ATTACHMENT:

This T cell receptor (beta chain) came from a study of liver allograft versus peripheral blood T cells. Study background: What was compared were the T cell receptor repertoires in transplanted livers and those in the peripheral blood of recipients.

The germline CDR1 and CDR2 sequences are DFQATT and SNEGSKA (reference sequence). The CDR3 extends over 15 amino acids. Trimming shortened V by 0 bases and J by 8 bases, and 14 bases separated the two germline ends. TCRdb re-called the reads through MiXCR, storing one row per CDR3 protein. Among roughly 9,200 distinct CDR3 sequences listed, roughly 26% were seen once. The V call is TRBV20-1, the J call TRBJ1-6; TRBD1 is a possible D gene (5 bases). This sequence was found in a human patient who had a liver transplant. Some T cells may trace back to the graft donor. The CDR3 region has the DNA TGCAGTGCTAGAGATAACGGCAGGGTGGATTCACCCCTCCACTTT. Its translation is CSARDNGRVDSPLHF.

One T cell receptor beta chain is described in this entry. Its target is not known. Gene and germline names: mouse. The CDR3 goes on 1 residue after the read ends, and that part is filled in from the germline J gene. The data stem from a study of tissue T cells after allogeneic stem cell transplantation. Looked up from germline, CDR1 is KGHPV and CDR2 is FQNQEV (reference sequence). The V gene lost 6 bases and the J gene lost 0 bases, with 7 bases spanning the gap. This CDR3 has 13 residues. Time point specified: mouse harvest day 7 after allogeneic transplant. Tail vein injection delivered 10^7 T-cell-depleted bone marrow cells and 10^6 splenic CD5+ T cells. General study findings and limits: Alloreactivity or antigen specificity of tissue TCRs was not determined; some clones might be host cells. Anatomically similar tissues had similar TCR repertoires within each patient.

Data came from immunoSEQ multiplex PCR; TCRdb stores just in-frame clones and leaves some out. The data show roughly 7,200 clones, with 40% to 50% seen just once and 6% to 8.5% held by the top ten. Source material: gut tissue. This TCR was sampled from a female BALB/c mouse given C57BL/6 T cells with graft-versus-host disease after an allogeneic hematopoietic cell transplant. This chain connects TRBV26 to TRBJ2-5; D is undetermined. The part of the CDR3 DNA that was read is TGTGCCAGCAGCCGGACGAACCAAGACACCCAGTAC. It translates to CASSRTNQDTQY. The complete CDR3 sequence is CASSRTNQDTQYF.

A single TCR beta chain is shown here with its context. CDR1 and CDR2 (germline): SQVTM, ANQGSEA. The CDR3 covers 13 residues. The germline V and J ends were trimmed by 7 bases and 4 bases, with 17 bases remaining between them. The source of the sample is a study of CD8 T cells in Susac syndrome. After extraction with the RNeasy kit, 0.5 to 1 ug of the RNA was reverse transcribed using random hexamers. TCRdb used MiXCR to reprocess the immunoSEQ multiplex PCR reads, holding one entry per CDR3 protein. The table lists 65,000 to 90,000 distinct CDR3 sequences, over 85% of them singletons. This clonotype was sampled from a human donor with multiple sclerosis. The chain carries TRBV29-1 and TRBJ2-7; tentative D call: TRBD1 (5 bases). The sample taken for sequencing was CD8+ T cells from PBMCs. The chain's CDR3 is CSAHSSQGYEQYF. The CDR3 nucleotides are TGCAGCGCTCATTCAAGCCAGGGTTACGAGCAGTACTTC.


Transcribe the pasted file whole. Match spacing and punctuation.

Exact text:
This T cell receptor (beta chain) came from a study of liver allograft versus peripheral blood T cells. Study background: What was compared were the T cell receptor repertoires in transplanted livers and those in the peripheral blood of recipients.

The germline CDR1 and CDR2 sequences are DFQATT and SNEGSKA (reference sequence). The CDR3 extends over 15 amino acids. Trimming shortened V by 0 bases and J by 8 bases, and 14 bases separated the two germline ends. TCRdb re-called the reads through MiXCR, storing one row per CDR3 protein. Among roughly 9,200 distinct CDR3 sequences listed, roughly 26% were seen once. The V call is TRBV20-1, the J call TRBJ1-6; TRBD1 is a possible D gene (5 bases). This sequence was found in a human patient who had a liver transplant. Some T cells may trace back to the graft donor. The CDR3 region has the DNA TGCAGTGCTAGAGATAACGGCAGGGTGGATTCACCCCTCCACTTT. Its translation is CSARDNGRVDSPLHF.

One T cell receptor beta chain is described in this entry. Its target is not known. Gene and germline names: mouse. The CDR3 goes on 1 residue after the read ends, and that part is filled in from the germline J gene. The data stem from a study of tissue T cells after allogeneic stem cell transplantation. Looked up from germline, CDR1 is KGHPV and CDR2 is FQNQEV (reference sequence). The V gene lost 6 bases and the J gene lost 0 bases, with 7 bases spanning the gap. This CDR3 has 13 residues. Time point specified: mouse harvest day 7 after allogeneic transplant. Tail vein injection delivered 10^7 T-cell-depleted bone marrow cells and 10^6 splenic CD5+ T cells. General study findings and limits: Alloreactivity or antigen specificity of tissue TCRs was not determined; some clones might be host cells. Anatomically similar tissues had similar TCR repertoires within each patient.

Data came from immunoSEQ multiplex PCR; TCRdb stores just in-frame clones and leaves some out. The data show roughly 7,200 clones, with 40% to 50% seen just once and 6% to 8.5% held by the top ten. Source material: gut tissue. This TCR was sampled from a female BALB/c mouse given C57BL/6 T cells with graft-versus-host disease after an allogeneic hematopoietic cell transplant. This chain connects TRBV26 to TRBJ2-5; D is undetermined. The part of the CDR3 DNA that was read is TGTGCCAGCAGCCGGACGAACCAAGACACCCAGTAC. It translates to CASSRTNQDTQY. The complete CDR3 sequence is CASSRTNQDTQYF.

A single TCR beta chain is shown here with its context. CDR1 and CDR2 (germline): SQVTM, ANQGSEA. The CDR3 covers 13 residues. The germline V and J ends were trimmed by 7 bases and 4 bases, with 17 bases remaining between them. The source of the sample is a study of CD8 T cells in Susac syndrome. After extraction with the RNeasy kit, 0.5 to 1 ug of the RNA was reverse transcribed using random hexamers. TCRdb used MiXCR to reprocess the immunoSEQ multiplex PCR reads, holding one entry per CDR3 protein. The table lists 65,000 to 90,000 distinct CDR3 sequences, over 85% of them singletons. This clonotype was sampled from a human donor with multiple sclerosis. The chain carries TRBV29-1 and TRBJ2-7; tentative D call: TRBD1 (5 bases). The sample taken for sequencing was CD8+ T cells from PBMCs. The chain's CDR3 is CSAHSSQGYEQYF. The CDR3 nucleotides are TGCAGCGCTCATTCAAGCCAGGGTTACGAGCAGTACTTC.